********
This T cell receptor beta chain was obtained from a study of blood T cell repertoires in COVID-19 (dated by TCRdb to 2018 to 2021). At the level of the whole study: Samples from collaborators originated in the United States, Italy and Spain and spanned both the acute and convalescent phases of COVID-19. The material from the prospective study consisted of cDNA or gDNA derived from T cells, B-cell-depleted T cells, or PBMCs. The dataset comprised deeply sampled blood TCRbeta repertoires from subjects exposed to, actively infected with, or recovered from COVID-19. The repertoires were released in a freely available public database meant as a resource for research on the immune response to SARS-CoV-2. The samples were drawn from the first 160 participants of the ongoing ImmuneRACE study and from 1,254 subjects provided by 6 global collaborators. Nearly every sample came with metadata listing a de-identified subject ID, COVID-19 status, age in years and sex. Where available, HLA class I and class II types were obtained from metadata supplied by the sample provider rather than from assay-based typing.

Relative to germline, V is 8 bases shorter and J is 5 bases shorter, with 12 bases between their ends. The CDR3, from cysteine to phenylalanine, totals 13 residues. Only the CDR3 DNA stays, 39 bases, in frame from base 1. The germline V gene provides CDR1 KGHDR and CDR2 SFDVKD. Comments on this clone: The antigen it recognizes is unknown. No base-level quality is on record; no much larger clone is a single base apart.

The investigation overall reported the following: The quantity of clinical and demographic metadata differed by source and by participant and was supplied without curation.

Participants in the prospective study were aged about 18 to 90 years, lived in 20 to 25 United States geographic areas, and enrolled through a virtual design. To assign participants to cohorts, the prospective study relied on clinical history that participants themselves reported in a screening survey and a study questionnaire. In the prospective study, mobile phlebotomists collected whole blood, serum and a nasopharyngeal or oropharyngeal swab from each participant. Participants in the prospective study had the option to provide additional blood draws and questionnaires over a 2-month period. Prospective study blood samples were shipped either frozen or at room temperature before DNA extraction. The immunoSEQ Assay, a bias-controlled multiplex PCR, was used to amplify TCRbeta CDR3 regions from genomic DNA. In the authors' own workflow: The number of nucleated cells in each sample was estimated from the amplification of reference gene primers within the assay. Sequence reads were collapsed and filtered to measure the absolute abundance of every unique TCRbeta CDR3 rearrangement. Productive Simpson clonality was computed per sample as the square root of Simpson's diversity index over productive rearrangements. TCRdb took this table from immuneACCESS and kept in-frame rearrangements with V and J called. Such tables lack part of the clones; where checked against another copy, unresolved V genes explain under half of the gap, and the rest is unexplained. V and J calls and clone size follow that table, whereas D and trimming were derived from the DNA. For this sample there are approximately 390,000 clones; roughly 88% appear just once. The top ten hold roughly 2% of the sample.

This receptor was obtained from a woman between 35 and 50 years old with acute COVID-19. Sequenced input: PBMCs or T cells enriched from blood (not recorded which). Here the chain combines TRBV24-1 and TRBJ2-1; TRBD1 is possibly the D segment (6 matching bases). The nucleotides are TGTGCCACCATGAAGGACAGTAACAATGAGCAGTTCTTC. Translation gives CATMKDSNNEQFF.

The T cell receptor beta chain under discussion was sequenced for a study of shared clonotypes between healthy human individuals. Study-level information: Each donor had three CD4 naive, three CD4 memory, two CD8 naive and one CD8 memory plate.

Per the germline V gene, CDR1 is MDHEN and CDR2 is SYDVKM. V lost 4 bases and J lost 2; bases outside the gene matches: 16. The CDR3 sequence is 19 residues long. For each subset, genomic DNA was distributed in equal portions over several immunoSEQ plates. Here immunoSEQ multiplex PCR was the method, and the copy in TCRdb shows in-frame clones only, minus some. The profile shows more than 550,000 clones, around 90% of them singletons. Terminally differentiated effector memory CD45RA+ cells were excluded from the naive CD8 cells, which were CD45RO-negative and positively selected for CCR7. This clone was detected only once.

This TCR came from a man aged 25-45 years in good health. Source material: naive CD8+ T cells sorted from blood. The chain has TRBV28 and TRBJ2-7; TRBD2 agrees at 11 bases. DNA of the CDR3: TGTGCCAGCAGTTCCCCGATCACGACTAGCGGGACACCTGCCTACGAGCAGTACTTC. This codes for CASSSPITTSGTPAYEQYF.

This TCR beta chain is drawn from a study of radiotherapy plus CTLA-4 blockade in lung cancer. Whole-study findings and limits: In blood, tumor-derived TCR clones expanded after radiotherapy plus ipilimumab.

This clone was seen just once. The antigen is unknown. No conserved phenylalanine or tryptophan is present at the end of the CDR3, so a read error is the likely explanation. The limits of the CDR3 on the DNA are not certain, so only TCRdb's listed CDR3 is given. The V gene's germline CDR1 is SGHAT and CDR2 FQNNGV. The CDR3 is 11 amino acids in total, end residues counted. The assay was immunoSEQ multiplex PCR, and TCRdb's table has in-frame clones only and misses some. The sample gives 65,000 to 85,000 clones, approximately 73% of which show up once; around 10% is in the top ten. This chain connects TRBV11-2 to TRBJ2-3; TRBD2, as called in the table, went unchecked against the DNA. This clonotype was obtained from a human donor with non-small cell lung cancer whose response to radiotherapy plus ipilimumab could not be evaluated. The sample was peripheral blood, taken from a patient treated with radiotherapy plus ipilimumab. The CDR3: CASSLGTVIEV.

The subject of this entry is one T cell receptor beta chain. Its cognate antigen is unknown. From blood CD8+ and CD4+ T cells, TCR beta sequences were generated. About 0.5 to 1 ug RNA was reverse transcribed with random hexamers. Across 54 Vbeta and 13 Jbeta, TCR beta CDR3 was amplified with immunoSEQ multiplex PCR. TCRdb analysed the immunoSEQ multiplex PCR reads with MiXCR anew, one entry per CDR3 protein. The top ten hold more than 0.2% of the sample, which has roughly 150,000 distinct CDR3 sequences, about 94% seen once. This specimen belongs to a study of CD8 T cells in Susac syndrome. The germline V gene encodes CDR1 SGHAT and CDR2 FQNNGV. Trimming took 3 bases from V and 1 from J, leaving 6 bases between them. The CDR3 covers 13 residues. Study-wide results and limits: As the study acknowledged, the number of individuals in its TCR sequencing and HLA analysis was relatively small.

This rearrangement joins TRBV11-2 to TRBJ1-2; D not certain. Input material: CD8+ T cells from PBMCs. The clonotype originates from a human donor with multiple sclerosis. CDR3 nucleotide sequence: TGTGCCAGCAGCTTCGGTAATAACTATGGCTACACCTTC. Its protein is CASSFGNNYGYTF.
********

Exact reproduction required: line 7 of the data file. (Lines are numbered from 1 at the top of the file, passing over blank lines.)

Per the germline V gene, CDR1 is MDHEN and CDR2 is SYDVKM. V lost 4 bases and J lost 2; bases outside the gene matches: 16. The CDR3 sequence is 19 residues long. For each subset, genomic DNA was distributed in equal portions over several immunoSEQ plates. Here immunoSEQ multiplex PCR was the method, and the copy in TCRdb shows in-frame clones only, minus some. The profile shows more than 550,000 clones, around 90% of them singletons. Terminally differentiated effector memory CD45RA+ cells were excluded from the naive CD8 cells, which were CD45RO-negative and positively selected for CCR7. This clone was detected only once.